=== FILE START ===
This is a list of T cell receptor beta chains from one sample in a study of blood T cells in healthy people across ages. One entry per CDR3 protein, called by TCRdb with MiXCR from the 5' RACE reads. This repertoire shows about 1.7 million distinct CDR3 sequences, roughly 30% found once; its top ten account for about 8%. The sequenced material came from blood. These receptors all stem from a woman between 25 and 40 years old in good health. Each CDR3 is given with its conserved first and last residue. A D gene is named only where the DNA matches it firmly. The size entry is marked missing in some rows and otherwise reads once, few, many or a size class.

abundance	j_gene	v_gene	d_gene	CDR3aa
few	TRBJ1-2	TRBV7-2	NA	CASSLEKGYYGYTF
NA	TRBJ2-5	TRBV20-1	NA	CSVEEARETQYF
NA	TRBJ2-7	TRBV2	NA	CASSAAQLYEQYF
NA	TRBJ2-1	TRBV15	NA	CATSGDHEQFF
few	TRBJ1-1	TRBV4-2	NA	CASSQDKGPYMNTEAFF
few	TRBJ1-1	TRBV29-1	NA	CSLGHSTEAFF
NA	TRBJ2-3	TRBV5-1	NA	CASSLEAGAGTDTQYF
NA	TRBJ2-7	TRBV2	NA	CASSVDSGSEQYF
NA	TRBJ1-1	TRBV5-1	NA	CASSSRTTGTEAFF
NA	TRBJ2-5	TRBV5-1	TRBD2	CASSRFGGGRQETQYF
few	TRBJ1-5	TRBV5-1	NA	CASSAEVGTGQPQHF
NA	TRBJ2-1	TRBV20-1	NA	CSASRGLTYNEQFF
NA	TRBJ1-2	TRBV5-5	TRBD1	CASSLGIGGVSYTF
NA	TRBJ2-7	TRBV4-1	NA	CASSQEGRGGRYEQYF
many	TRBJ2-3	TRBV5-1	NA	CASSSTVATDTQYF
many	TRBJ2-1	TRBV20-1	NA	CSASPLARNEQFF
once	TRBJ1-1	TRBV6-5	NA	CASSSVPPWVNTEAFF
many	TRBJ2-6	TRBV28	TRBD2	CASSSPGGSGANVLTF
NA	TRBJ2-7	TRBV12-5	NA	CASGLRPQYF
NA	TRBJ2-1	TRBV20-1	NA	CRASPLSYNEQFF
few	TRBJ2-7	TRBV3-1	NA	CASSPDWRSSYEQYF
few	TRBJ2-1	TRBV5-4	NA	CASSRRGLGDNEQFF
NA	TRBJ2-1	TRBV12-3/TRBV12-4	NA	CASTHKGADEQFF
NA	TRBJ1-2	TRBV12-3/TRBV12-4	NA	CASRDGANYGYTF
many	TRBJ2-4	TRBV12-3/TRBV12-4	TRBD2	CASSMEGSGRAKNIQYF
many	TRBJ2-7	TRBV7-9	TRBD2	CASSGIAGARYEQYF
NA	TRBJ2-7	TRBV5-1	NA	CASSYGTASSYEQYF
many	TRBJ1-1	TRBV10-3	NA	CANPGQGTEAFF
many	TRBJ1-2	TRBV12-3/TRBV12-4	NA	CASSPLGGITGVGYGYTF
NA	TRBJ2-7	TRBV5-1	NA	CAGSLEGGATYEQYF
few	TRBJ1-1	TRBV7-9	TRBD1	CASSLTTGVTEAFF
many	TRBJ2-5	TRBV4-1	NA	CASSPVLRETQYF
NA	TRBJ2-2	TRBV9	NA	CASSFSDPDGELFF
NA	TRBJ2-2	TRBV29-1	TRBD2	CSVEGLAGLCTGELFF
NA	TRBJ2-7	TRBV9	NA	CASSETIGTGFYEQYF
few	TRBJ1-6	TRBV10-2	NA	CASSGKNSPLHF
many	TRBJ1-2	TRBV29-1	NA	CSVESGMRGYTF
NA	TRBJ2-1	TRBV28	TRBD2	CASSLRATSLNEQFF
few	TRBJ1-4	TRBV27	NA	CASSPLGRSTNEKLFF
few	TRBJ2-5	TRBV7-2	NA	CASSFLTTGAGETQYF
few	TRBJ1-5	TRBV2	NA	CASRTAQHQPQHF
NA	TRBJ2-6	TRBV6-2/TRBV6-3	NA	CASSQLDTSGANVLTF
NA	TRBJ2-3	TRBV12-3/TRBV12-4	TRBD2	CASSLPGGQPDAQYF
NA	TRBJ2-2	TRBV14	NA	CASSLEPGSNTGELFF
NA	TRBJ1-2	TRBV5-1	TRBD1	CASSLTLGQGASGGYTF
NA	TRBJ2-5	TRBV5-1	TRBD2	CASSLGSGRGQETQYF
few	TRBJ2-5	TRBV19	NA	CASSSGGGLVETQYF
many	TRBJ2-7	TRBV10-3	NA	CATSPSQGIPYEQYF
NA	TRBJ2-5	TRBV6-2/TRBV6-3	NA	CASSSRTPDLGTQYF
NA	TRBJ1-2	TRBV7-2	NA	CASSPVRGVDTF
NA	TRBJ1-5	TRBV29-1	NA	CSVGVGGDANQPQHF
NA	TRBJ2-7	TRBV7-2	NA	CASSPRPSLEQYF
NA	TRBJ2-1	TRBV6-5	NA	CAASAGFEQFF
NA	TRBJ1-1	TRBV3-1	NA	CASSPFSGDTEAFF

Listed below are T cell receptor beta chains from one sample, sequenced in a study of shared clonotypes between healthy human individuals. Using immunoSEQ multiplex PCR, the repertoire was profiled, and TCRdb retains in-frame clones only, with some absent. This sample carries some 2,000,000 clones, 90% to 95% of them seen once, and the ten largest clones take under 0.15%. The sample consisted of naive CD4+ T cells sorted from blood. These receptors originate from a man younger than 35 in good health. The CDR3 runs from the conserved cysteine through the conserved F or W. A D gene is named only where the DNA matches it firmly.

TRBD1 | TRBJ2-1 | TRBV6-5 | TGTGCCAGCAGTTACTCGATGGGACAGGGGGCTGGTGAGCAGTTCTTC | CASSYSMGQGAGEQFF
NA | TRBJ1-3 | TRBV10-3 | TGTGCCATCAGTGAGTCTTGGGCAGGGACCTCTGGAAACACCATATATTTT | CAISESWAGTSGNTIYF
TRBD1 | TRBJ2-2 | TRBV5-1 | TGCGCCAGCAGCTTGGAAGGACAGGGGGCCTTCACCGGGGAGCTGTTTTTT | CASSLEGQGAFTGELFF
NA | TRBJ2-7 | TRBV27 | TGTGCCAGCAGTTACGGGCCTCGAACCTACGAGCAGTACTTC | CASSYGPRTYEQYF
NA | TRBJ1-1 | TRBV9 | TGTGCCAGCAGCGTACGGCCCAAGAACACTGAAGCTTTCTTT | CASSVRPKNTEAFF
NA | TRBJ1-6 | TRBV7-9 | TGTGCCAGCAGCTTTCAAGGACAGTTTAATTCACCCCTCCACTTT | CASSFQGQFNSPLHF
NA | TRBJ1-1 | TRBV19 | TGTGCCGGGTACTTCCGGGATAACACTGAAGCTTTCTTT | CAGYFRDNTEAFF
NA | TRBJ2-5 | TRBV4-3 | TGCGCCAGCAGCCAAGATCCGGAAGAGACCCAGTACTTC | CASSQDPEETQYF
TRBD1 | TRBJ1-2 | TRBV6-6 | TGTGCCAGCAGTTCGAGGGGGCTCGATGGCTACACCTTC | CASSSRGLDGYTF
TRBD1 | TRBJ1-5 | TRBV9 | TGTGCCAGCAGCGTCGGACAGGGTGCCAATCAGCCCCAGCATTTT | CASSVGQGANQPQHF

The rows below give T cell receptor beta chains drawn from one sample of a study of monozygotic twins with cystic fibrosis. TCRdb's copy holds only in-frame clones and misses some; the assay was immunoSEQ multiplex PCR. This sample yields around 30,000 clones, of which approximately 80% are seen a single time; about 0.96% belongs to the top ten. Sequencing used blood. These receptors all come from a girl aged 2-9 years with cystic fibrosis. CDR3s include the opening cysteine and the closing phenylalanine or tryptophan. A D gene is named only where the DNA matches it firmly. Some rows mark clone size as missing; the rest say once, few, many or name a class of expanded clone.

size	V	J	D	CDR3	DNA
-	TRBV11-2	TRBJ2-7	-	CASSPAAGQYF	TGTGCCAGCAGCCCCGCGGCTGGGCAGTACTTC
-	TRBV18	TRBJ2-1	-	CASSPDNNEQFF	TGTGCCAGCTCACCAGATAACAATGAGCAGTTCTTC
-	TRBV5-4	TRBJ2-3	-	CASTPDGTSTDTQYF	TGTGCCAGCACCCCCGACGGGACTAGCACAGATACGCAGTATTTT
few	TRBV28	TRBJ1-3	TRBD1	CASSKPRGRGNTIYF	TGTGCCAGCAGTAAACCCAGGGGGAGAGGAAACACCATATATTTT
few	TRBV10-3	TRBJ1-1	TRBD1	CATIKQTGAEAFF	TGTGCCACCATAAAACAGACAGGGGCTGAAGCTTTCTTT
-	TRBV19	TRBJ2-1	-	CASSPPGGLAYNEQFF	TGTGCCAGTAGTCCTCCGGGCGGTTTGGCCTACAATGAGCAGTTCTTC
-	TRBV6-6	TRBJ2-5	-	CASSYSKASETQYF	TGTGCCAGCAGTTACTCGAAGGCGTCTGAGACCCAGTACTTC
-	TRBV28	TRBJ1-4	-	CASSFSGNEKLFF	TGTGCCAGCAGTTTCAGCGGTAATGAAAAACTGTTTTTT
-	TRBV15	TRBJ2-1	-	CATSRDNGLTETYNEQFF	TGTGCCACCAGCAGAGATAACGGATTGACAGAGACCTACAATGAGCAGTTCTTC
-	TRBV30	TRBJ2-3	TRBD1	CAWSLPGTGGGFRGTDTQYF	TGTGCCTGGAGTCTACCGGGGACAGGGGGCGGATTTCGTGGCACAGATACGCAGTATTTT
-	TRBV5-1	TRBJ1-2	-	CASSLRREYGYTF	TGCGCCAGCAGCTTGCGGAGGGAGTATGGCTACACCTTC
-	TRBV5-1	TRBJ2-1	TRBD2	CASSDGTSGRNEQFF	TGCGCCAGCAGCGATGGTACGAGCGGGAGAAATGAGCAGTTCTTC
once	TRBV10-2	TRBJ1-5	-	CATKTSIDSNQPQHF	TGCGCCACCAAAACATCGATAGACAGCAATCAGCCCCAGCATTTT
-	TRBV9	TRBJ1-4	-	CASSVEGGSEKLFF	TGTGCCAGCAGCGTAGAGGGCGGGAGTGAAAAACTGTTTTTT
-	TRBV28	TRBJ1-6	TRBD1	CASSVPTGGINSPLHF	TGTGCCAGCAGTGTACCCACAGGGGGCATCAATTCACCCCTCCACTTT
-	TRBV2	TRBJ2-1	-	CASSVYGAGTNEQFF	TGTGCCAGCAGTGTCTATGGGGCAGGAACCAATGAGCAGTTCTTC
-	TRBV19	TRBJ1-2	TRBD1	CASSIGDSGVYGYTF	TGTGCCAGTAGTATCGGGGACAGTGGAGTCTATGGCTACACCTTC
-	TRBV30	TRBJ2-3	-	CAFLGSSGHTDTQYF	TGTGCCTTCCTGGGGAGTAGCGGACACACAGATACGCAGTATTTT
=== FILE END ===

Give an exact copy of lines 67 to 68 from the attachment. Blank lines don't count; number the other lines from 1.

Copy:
TRBD1 | TRBJ1-5 | TRBV9 | TGTGCCAGCAGCGTCGGACAGGGTGCCAATCAGCCCCAGCATTTT | CASSVGQGANQPQHF

The rows below give T cell receptor beta chains drawn from one sample of a study of monozygotic twins with cystic fibrosis. TCRdb's copy holds only in-frame clones and misses some; the assay was immunoSEQ multiplex PCR. This sample yields around 30,000 clones, of which approximately 80% are seen a single time; about 0.96% belongs to the top ten. Sequencing used blood. These receptors all come from a girl aged 2-9 years with cystic fibrosis. CDR3s include the opening cysteine and the closing phenylalanine or tryptophan. A D gene is named only where the DNA matches it firmly. Some rows mark clone size as missing; the rest say once, few, many or name a class of expanded clone.